It's Thanksgiving and Debbie Milmine doesn't have to think hard about what she's grateful for.
The 53-year-old Billings woman is thankful she's alive.
Exactly five weeks ago a brain aneurysm nearly took Milmine's life. But quick medical attention helped her survive.
Milmine lives in southwest Billings with Don, her husband of 30 years. The couple has two sons, Dan, 29, who is serving in the Army, and Darick, 26, a welder who lives in Butte.
Milmine teaches water aerobics twice a week at the Laurel Locomotive Fitness Center in Laurel. And she teaches Sunday school to first-graders at Faith Chapel in Billings and cares for 4- and 5-year-olds on Thursday mornings at the church.
It's something she loves to do.
But on the morning of Oct. 21, Milmine was focused on her aching back. A bulging disc in her lower back required physical therapy and she had gone to the Billings Clinic PT office at Lamplighter Square, in the west part of town.
“I walked in and I wasn't walking very well at all,” Milmine remembers.
With her disc problem apparently growing worse, the physical therapist sent Milmine upstairs to Same Day Care. Dr. Ryan Schwanke, a family physician, decided Milmine needed an MRI to decide what to do about the disc.
With an MRI appointment slip in hand for that night, Milmine left Schwanke's examining room, headed toward the Same Day Care waiting room and the clinic exit.
“I had a very sharp pain in my left eyebrow, in the bone,” she said. “Then the pain went up and over my head. So I went to the waiting room and sat down because I didn't know what was going on.”
Milmine, who has rheumatoid arthritis, lives with constant pain. She figured she'd sit long enough for the pain to subside and then drive home.
“As I tried to stand up, a pain shot across my shoulders and up my neck into my head,” she said, demonstrating the path of the excruciating pain.
Milmine grabbed her head and started to cry. Then she got the attention of one of the receptionists.
“Could you help me?” she asked the woman.
The receptionist quickly found a nurse who took Milmine back to Schwanke's office. The physician performed a basic neurological checkup, to make sure Milmine wasn't experiencing a stroke.
“He asked me, 'Do you usually have headaches?' and I said, 'No, I don't,' ” Milmine said. “That's when he said, 'Well, you're going to the hospital, and you're going by ambulance.' ”
At Billings Clinic, further tests and exams revealed Milmine had a life-threatening brain aneurysm, a balloon-like bulge in an artery caused by the weakening of the artery wall. Her blood pressure also ballooned, and as her head pain continued to swell, the light also hurt her eyes.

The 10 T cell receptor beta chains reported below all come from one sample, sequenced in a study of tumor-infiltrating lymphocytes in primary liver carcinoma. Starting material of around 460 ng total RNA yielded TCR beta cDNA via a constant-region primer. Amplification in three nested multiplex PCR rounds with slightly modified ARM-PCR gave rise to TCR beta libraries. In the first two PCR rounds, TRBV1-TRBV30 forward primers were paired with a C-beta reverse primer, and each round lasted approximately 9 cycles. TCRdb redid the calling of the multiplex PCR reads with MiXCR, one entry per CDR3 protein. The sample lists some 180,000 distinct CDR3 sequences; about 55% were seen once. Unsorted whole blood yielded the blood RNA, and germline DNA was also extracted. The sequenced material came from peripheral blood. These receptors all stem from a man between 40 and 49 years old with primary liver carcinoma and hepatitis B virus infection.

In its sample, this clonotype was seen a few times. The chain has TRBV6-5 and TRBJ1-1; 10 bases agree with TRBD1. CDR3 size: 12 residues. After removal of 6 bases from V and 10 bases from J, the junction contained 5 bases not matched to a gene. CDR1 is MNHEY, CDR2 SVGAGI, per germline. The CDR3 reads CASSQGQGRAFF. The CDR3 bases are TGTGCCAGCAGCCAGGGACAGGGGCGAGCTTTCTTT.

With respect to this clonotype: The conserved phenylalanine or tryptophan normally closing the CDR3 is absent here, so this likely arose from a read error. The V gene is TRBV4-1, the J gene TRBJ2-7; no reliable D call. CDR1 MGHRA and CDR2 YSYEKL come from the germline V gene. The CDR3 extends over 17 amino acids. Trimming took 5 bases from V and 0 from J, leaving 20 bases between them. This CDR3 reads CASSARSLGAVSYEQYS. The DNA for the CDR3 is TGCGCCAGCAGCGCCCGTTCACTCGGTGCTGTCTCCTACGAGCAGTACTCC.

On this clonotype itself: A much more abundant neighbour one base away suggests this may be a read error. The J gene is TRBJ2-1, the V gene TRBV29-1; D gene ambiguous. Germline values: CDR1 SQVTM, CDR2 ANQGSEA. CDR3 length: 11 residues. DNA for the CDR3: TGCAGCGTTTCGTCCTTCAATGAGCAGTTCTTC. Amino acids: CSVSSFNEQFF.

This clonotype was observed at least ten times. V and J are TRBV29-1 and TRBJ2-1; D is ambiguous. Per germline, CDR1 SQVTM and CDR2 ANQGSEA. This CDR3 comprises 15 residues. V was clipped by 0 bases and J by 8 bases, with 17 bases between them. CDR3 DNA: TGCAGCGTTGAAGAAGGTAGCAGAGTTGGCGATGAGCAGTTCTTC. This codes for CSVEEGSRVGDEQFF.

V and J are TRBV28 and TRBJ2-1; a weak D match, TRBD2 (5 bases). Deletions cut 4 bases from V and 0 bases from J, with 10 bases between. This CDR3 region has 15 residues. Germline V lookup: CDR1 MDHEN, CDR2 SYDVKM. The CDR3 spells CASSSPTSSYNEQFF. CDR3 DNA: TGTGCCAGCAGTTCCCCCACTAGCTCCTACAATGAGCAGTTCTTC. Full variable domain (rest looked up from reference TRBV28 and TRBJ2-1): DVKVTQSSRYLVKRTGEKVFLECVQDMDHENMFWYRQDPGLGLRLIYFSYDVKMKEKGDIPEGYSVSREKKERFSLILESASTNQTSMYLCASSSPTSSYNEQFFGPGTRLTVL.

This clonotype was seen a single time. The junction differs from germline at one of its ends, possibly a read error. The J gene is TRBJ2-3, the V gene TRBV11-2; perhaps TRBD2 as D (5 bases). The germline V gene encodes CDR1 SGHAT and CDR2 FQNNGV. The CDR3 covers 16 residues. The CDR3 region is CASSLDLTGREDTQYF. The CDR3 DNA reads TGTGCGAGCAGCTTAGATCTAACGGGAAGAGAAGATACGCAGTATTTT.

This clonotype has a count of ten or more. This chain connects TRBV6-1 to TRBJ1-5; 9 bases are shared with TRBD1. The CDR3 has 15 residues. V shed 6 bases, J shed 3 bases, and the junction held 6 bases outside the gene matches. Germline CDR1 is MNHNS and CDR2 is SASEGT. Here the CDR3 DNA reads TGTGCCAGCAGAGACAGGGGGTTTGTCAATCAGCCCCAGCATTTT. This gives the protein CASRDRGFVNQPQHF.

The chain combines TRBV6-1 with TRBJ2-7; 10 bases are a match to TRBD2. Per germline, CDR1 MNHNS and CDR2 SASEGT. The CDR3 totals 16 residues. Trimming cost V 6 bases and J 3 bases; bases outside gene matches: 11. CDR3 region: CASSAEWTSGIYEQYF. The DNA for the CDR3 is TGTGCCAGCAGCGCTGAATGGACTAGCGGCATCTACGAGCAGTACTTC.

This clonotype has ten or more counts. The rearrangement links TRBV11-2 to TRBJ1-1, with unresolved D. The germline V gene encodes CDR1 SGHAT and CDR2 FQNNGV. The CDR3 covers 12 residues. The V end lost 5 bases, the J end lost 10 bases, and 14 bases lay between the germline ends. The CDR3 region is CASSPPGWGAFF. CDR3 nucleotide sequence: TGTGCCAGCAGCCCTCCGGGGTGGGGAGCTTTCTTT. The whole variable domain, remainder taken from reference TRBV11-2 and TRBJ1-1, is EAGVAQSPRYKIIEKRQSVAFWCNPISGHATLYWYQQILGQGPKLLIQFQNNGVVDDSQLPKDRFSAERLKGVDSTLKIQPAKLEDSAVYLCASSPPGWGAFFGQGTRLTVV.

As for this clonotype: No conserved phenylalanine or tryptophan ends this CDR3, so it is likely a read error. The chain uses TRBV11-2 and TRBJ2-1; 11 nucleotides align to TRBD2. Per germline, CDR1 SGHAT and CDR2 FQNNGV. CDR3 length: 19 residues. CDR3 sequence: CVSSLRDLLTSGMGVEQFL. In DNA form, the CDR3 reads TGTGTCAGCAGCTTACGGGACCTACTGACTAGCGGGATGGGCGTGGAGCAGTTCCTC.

Doctors decided to send her by air ambulance to the Mayo Clinic for a procedure called endovascular coiling, performed at only three centers in the U.S. Her husband Don accompanied her on the plane.
Amazingly, after her initial panic, Milmine said a prayer helped her cope.
“I prayed about things and asked God to take control and help me,” she said. “After that, I didn't worry, I wasn't upset, I didn't cry.”
A tense moment came when the plane lost cabin pressure. But it landed in Rapid City, S.D., and a second plane finished the flight to Rochester, Minn.
That night Milmine stayed in the neurological ICU at Mayo Clinic, and the next morning, surgeons took 90 minutes to do the minimally invasive coiling. It involves threading a catheter into the femoral artery in the leg and threading the small plastic tube up to the aneurysm.
Then doctors thread three platinum coils through the catheter into the ballooned artery, to keep blood from entering inside the aneurysm and to prevent it from bursting.
Milmine remained at the Mayo Clinic for a week. She continued to have head pain, caused by the irritation to the lining to the brain, similar to meningitis.
The pain gradually dissipated. Milmine still has a few after-affects: noises seem louder, her eyes are still sensitive to light, sleeping is sometimes difficult and she sometimes feels nervous.
But it could have been so much worse. She could have died, or been saddled with serious side-effects.
“One of the doctors said, 'You have no idea how lucky you are to go through what you've gone through and have no side-effects,' ” Milmine said. “It just doesn't happen.”
On Oct. 28 she and Don flew home to Billings. Life is back to normal, and even though Milmine has no visible scars, she knows what could have happened.
If the pain had struck while she was at home, Milmine figures she would have taken some pain and medicine and rested until it went away. And most likely she would have died.
“All through this I could see God was involved in it,” she said. “I was in the right place at the right time and all the doctors did exactly what they should.”
And so, on Thanksgiving, Milmine knows more than ever how glad she is to be alive, and how good it is to have friends and family to share it with. She will enjoy the day with family, and liberally distribute hugs and words of love and gratitude.
“Life is precious,” she said. “Too many people take it for granted, and you really shouldn't.”
Contact Susan Olp at firstname.lastname@example.org or 657-1281.